Injection sclerotherapy of bleeding oesophageal varices is undoubtedly beneficial but it is associated with a substantial complication rate, and variceal rebleeding is common during the treatment period before variceal obliteration is achieved. According to the study to compare whether endoscopic variceal banding ligation is safer and more effective by King's College Hospital, showed that there was no difference in outcome between the groups, but 14 sclerotherapy patients were withdrawn from the trial (7 for orthotopic liver transplantation) compared with only 5 (1 for liver transplantation) in the banding ligation group (p < 0.05). Complication rates were similar in the two groups. Variceal banding ligation is a safe and effective technique, which obliterates varices more quickly and with a lower rebleeding rate than injection sclerotherapy(93).

4. Transjugular Intrahepatic Portosystemic Shunt (TIPS) and endoscopy
According to the study to compare early use of transjugular intrahepatic portosystemic shunt (TIPS) with endoscopic treatment (ET) for the prophylaxis of recurrent variceal bleedingby the First Affiliated Hospital of Xi'an Jiaotong University, early use of TIPS is more effective than endoscopic treatment in preventing variceal rebleeding and improving survival rate, and does not increase occurrence of hepatic encephalopathy(94).

5. Distal splenorenal shunt (DSRS
In the study to examine the cost and cost effectiveness of distal splenorenal shunt (DSRS) and transjugular intrahepatic portosystemic shunt (TIPS) in the prevention of variceal rebleeding, showed that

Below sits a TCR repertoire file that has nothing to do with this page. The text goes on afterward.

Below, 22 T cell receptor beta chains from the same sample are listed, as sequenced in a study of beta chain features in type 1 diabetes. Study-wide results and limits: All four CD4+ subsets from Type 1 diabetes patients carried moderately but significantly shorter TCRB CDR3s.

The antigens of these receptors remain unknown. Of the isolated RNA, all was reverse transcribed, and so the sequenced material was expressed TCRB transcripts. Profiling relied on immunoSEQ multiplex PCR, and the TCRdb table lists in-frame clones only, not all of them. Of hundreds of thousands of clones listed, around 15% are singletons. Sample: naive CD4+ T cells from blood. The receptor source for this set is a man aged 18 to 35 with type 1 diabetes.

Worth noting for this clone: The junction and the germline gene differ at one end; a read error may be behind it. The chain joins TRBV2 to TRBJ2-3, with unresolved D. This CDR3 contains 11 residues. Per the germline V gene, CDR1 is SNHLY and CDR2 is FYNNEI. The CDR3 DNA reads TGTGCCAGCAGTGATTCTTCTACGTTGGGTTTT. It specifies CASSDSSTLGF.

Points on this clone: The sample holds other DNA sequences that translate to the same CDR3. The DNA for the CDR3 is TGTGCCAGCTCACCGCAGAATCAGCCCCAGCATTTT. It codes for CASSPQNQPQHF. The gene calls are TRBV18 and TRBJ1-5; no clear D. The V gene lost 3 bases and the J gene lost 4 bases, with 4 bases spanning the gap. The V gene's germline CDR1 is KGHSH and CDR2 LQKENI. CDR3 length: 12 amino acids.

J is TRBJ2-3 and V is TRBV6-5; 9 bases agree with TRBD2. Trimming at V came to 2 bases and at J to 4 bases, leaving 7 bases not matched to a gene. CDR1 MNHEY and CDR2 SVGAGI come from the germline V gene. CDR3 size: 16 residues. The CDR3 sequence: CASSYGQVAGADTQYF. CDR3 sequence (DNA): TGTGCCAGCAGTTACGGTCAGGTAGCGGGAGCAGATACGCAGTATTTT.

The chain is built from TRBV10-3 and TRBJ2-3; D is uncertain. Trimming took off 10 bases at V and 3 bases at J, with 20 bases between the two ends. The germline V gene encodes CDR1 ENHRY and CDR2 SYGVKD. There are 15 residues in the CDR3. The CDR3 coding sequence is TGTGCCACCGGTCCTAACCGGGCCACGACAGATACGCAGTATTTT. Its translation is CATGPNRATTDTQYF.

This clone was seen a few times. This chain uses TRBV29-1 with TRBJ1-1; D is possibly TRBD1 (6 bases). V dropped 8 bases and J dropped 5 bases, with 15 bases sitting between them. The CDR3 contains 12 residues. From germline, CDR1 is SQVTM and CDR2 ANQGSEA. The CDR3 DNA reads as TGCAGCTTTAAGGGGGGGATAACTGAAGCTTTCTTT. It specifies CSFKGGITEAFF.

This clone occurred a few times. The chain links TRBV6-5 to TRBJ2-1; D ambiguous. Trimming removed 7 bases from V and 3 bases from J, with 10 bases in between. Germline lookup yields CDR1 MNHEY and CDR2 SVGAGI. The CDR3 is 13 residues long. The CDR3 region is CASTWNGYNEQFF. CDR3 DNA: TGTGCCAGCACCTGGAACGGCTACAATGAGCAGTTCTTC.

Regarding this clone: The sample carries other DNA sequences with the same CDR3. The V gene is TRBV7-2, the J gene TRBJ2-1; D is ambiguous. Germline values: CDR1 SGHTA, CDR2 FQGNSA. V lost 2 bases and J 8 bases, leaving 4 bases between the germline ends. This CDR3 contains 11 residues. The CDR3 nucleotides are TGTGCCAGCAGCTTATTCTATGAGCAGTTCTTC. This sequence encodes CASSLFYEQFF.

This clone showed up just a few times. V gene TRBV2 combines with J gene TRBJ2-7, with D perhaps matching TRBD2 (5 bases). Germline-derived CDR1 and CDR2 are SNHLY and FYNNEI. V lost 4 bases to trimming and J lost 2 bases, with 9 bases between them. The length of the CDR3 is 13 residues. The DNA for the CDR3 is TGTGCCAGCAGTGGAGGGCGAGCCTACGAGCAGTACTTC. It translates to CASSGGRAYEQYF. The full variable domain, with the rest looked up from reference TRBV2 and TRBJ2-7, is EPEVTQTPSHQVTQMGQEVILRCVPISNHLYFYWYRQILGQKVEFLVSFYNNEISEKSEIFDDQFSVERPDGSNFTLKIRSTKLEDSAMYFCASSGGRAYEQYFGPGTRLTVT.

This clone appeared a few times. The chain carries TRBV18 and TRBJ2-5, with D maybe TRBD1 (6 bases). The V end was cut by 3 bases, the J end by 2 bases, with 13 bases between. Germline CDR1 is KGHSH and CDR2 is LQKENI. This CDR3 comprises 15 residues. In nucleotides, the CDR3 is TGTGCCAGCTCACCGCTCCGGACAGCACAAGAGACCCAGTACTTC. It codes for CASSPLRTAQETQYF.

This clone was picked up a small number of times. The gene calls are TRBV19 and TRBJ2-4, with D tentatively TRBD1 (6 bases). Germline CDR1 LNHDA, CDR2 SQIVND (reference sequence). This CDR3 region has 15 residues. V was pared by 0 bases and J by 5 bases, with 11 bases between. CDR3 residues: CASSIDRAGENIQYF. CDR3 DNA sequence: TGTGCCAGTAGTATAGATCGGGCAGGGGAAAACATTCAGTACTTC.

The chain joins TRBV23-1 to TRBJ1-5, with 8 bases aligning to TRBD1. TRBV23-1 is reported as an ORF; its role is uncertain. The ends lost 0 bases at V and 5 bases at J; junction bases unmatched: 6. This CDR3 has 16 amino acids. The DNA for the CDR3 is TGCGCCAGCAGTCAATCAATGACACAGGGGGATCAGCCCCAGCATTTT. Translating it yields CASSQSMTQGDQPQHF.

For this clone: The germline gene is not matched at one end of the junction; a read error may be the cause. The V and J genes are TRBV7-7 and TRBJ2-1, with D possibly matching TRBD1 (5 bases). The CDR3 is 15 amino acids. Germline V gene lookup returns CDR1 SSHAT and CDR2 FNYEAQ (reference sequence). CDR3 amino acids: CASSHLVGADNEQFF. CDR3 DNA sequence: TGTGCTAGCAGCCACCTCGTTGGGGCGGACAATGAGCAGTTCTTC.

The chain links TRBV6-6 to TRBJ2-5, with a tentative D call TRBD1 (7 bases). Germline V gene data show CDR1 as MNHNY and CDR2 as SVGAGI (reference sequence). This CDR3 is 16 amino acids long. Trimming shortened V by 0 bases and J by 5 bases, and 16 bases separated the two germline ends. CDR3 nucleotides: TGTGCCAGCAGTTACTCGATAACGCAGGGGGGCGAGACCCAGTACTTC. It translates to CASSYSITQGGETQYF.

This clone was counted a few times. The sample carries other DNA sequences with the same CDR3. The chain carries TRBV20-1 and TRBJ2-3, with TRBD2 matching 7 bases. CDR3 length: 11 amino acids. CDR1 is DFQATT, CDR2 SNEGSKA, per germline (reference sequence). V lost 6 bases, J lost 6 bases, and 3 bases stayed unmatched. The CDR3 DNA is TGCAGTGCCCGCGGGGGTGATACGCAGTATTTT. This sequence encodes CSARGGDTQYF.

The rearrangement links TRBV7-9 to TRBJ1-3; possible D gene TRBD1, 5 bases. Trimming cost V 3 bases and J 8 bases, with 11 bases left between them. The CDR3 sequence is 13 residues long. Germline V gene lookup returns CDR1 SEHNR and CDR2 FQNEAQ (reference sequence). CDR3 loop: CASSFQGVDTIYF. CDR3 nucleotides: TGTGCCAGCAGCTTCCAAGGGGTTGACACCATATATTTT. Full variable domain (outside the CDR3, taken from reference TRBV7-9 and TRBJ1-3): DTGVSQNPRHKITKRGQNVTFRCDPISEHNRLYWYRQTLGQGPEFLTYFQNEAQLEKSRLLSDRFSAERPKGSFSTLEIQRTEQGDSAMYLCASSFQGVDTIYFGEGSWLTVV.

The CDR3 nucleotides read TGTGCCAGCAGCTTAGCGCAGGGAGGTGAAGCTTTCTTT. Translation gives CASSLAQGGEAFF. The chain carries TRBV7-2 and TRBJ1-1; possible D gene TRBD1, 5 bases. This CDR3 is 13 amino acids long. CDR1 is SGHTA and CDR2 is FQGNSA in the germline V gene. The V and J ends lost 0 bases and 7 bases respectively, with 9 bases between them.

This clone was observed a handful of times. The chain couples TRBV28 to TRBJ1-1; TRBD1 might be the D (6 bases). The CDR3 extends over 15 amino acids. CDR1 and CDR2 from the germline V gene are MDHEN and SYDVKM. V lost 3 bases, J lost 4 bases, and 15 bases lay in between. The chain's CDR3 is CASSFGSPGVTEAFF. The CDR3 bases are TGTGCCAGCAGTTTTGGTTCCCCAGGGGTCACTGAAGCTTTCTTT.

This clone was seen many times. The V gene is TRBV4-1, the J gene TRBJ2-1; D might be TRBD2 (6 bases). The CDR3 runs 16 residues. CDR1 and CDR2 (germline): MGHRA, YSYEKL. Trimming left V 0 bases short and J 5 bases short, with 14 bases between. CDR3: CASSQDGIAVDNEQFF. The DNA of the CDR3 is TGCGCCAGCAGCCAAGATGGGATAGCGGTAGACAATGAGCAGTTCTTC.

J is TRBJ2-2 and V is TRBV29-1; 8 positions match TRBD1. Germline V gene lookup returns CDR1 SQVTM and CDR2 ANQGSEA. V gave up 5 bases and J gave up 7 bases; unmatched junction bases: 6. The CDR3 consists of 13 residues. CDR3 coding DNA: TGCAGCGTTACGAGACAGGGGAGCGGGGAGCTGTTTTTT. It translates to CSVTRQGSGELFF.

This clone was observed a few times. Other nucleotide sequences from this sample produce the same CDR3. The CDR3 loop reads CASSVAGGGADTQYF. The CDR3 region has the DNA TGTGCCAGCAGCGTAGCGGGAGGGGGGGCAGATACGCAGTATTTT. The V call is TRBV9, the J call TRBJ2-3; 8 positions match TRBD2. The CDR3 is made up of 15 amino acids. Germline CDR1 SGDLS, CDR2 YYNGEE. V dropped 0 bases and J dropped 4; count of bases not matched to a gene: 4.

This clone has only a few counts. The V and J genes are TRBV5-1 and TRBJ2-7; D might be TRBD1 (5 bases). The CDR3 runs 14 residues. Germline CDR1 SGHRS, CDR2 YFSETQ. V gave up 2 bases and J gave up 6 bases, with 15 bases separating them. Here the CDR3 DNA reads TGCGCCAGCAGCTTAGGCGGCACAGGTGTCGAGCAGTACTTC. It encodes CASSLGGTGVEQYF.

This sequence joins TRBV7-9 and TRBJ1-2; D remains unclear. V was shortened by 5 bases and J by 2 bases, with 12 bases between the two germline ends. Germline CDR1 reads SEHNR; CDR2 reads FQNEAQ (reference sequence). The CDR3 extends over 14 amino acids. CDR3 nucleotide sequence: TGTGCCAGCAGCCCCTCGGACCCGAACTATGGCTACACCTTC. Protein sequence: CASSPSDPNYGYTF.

TIPS is as effective as DSRS in preventing variceal rebleeding and may be more cost effective. TIPS, in all aspects, is equal to DSRS in the prevention of variceal rebleeding in patients who are medical failures(95).

6. Periesophagogastric devascularization and fundectomy
Cirrhotic patients with gastric fundal bleeding occasionally require operative intervention. According to the study by the Seoul National University, indicated that patients who were successfully stabilized by preoperative endoscopic intervention had significantly lower mortality ( p < 0.001). During follow-up there was no recurrent bleeding from gastric varices, and there was only one case (4.35%) of hemorrhage from esophageal varices. Hence, periesophagogastric devascularization and fundectomy offers an alternative operative method for cirrhotic patients with variceal hemorrhaging from the gastric fundus(96).

7. Etc.

A.2.3.2. In traditional Chinese medicine
In the study to find a method for inducing Chinese drugs to adhere to the esophageal mucosa to control bleeding from ruptured esophageal varices, showed that The adhesion of Chinese hemostatie drugs remained in the lower segment of esophagus for more than 15 minutes in lying posture, longer than that in standing posture (P < 0.01). (2) The effectiveness of controlling bleeding esophageal varices had no significant difference between the balloon tamponade and adhesion of Chinese hemostatie drugs (P >0. 05)(96a).
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Sources
(a) http://www.cdc.gov/nchs/fastats/liverdis.htm

(90) http://www.ncbi.nlm.nih.gov/pubmed/16137597
(91) http://www.ncbi.nlm.nih.gov/pubmed/22472055
(92) http://www.uptodate.com/contents/treatment-of-active-variceal-hemorrhage
(93) http://www.ncbi.nlm.nih.gov/pubmed/8101900
(94) http://www.ncbi.nlm.nih.gov/pubmed/23326143
(95) http://www.ncbi.nlm.nih.gov/pubmed/18045724
(96) http://www.ncbi.nlm.nih.gov/pubmed/14994139 
(96a) http://link.springer.com/article/10.1007%2FBF02935102